New Zealand Journal of Ecology (2022) 46(2): 3481

Movements and habitat connectivity of New Zealand forest birds: a review of available data

Review Article
John Innes 1*
Colin M. Miskelly 2
Doug P. Armstrong 3
Neil Fitzgerald 1
Kevin A. Parker 4
Zoe L. Stone 3
  1. Manaaki Whenua – Landcare Research, Private Bag 3127, Hamilton 3240, New Zealand
  2. Museum of New Zealand Te Papa Tongarewa, PO Box 467, Wellington 6140
  3. Wildlife Ecology Group, Massey University, Private Bag 11222, Palmerston North, New Zealand
  4. Parker Conservation, PO Box 130, Warkworth 0941
*  Corresponding author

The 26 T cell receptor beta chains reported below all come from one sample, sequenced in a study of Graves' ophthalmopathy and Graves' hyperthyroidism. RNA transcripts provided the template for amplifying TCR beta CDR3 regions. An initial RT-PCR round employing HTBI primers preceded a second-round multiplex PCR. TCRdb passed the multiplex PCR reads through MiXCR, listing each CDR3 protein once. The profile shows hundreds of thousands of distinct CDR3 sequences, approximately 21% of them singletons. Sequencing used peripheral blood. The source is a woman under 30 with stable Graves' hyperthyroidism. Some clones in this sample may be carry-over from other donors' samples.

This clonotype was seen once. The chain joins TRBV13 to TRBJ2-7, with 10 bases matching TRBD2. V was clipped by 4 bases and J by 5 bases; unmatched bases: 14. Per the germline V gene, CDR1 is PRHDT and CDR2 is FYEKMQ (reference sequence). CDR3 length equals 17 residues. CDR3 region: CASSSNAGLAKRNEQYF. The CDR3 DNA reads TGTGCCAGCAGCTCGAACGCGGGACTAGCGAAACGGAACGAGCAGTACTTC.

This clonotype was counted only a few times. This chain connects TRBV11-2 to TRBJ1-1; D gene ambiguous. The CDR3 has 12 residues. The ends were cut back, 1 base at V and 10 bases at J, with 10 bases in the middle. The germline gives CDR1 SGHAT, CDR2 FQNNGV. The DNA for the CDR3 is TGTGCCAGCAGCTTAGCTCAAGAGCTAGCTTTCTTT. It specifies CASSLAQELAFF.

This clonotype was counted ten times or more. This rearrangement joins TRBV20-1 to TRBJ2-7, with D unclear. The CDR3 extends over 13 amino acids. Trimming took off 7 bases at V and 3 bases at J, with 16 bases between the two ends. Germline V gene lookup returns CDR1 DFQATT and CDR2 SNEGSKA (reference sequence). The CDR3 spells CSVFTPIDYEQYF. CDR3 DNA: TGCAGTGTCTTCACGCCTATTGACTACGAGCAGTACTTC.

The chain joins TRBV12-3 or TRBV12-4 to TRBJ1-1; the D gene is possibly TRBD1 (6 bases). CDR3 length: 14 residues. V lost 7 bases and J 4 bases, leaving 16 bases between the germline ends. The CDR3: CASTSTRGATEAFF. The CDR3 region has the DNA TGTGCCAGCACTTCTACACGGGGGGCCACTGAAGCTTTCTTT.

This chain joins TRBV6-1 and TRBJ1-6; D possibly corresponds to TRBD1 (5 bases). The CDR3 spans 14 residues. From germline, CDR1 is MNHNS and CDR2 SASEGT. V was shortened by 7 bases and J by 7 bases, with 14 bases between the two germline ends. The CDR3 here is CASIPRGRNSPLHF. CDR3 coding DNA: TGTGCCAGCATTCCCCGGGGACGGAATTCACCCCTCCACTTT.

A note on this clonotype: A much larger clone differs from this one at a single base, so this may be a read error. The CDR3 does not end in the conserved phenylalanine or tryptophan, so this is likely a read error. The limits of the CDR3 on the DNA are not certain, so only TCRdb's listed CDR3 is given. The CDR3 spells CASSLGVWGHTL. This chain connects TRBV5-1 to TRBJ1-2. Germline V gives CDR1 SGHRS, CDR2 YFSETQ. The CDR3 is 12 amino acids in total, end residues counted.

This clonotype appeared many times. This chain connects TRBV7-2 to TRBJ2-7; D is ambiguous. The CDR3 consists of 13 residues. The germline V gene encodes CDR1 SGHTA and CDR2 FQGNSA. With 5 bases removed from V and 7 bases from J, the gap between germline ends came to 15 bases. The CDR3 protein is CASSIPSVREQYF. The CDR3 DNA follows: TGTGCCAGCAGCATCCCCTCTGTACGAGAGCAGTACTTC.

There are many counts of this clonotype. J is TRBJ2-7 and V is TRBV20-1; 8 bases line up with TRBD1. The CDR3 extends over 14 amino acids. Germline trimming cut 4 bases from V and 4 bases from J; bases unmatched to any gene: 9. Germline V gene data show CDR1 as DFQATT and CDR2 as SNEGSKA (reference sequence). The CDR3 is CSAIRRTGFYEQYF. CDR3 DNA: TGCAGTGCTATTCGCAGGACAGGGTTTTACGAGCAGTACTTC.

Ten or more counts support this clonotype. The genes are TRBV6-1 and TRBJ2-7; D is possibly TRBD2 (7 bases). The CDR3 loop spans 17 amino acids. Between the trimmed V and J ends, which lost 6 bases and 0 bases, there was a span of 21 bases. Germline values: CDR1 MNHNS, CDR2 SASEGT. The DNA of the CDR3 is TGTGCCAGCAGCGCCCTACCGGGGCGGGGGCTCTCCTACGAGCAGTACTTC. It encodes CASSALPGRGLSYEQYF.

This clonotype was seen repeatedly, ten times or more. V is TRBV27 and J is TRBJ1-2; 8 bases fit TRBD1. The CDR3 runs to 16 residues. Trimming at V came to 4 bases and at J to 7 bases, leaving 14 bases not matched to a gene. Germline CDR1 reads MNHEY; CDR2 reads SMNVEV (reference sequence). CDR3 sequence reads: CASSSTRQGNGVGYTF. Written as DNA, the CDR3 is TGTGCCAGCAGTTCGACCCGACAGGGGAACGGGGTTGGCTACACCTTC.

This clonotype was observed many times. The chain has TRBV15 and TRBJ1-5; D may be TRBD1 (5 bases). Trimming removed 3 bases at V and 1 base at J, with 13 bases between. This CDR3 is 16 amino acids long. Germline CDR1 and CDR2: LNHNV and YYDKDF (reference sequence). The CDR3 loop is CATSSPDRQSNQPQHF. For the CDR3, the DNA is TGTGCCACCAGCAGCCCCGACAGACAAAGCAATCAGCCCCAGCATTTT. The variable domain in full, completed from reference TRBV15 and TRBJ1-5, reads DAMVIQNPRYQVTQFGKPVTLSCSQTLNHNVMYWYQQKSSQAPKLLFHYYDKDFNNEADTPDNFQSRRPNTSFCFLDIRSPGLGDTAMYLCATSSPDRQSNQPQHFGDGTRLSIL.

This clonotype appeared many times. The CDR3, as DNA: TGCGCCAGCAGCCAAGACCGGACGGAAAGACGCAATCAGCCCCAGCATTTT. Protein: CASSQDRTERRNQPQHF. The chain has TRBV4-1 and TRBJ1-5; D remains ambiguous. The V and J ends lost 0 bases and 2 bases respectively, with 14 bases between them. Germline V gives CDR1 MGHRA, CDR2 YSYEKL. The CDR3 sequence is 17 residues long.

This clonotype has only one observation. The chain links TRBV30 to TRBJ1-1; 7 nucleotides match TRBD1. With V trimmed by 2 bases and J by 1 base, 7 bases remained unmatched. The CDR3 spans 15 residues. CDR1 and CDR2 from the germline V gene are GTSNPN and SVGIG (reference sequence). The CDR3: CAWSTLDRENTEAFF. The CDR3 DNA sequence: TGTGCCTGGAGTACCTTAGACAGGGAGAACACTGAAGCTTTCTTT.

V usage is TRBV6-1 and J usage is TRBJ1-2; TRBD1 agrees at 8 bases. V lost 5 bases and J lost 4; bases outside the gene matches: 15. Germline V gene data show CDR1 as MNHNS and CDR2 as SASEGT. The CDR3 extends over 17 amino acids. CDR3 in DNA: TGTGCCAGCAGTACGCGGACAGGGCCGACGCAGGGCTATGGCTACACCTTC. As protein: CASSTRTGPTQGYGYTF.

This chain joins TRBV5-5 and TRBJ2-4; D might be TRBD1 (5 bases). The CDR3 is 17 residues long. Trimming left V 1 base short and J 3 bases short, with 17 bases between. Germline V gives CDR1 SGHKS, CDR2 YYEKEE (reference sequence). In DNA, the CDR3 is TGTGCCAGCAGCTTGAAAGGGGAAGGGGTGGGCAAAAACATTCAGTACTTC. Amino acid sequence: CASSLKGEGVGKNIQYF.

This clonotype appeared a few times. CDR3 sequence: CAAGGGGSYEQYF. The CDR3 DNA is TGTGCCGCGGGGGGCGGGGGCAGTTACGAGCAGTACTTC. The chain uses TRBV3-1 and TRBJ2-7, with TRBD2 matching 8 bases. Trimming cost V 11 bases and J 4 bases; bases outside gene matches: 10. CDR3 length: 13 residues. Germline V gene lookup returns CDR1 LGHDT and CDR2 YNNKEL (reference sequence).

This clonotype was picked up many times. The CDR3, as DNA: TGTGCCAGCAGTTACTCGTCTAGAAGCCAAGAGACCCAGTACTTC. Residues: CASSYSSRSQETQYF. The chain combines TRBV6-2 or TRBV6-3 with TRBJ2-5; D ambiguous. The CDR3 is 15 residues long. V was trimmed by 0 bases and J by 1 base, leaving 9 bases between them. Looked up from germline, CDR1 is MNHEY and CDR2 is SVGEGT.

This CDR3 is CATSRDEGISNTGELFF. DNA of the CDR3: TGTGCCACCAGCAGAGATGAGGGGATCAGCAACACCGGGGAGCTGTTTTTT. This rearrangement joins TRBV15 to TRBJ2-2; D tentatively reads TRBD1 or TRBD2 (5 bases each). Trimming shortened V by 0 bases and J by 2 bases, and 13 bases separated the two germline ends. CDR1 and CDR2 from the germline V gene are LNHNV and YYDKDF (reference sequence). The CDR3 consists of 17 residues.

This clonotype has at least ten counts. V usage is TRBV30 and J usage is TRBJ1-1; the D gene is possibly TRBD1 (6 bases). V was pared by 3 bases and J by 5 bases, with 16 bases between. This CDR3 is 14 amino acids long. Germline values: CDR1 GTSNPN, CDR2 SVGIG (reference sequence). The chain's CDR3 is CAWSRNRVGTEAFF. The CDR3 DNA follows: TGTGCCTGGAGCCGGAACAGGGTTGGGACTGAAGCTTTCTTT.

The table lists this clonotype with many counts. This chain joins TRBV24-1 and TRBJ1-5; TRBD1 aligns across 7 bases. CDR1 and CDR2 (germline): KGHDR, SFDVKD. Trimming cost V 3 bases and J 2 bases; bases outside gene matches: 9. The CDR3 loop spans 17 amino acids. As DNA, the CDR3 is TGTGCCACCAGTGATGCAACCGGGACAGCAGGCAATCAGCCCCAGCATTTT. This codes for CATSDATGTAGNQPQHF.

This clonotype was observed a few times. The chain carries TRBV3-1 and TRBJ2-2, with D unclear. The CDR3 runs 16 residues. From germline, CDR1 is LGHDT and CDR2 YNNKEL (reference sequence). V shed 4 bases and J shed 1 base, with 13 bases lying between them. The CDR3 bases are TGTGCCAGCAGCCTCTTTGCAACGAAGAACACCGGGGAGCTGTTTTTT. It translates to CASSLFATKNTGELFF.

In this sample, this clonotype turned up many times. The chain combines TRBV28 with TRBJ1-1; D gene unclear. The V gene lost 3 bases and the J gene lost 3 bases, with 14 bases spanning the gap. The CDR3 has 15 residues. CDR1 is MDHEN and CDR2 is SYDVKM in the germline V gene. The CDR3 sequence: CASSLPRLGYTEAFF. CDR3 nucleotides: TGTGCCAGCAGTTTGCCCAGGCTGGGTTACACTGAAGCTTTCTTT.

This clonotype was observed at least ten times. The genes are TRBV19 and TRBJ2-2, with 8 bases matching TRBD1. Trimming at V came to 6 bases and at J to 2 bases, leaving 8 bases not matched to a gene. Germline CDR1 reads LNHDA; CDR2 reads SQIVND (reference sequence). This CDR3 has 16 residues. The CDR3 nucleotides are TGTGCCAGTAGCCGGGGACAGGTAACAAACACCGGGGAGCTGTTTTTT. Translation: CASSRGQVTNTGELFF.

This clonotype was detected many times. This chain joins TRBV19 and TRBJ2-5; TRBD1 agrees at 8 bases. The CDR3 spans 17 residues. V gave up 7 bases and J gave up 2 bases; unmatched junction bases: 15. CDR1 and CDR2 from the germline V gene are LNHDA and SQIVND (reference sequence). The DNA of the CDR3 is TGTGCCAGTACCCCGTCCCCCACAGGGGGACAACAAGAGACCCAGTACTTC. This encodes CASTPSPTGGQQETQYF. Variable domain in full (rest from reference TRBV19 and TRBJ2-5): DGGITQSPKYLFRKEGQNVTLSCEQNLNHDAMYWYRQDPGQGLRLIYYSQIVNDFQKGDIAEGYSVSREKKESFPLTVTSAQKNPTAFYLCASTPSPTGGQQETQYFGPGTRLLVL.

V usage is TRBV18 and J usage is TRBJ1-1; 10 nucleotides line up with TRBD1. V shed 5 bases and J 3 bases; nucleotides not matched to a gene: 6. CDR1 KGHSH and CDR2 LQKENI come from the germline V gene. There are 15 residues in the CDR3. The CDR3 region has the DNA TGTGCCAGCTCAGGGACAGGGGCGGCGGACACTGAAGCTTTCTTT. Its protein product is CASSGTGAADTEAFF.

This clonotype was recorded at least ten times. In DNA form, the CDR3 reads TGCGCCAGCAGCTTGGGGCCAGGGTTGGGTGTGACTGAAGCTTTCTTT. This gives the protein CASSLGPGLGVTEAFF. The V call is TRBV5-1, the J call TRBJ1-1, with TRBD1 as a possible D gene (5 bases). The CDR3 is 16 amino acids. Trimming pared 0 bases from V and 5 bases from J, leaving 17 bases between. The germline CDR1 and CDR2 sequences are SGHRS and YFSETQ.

New Zealand’s original forested landscape has been greatly fragmented since human arrival, limiting connectivity and habitat quality for forest-dependent fauna. We review the limited available information about forest bird movement behaviour, especially whole-year sociality and movement, natal dispersal, and pasture- and water-gap crossing. Most small insectivores (17 species) and North Island kōkako are territorial year-round, but frugivore-nectivores (three species), raptors (two species), and volant parrots (four species) can be highly mobile, presumably to find scattered food. Natal dispersal is the main behaviour by which birds find new habitats and mates, but natal dispersal distances are unknown for half the species we review. There is limited information about species’ ability to cross gaps between forests, and more is known about movement over water than pasture. We classify four species (North Island kōkako, pōpokotea, South Island tīeke, and North Island brown kiwi) as strongly gap limited, defined as currently unknown to cross water or pasture gaps larger than 500 m. A further eight species (mohua, tītitipounamu, pīpipi, weka, North Island tīeke, kakaruai, toutouwai, and miromiro) are moderately gap-limited, with maximum observed gap-crossing distances of less than 5 km. Pending new data, these twelve species have most need of corridors or translocations to enable them to establish in new, safe, ecosanctuary sites. Habitat connectivity can be increased by strategic planting, but this also risks decreasing populations if birds emigrate from safe to unsafe sites. Many managed ecosanctuaries are too small to accommodate natal dispersal distances expected in continuous forest, so pest control is required at larger scale in the long term to restore natural movement patterns.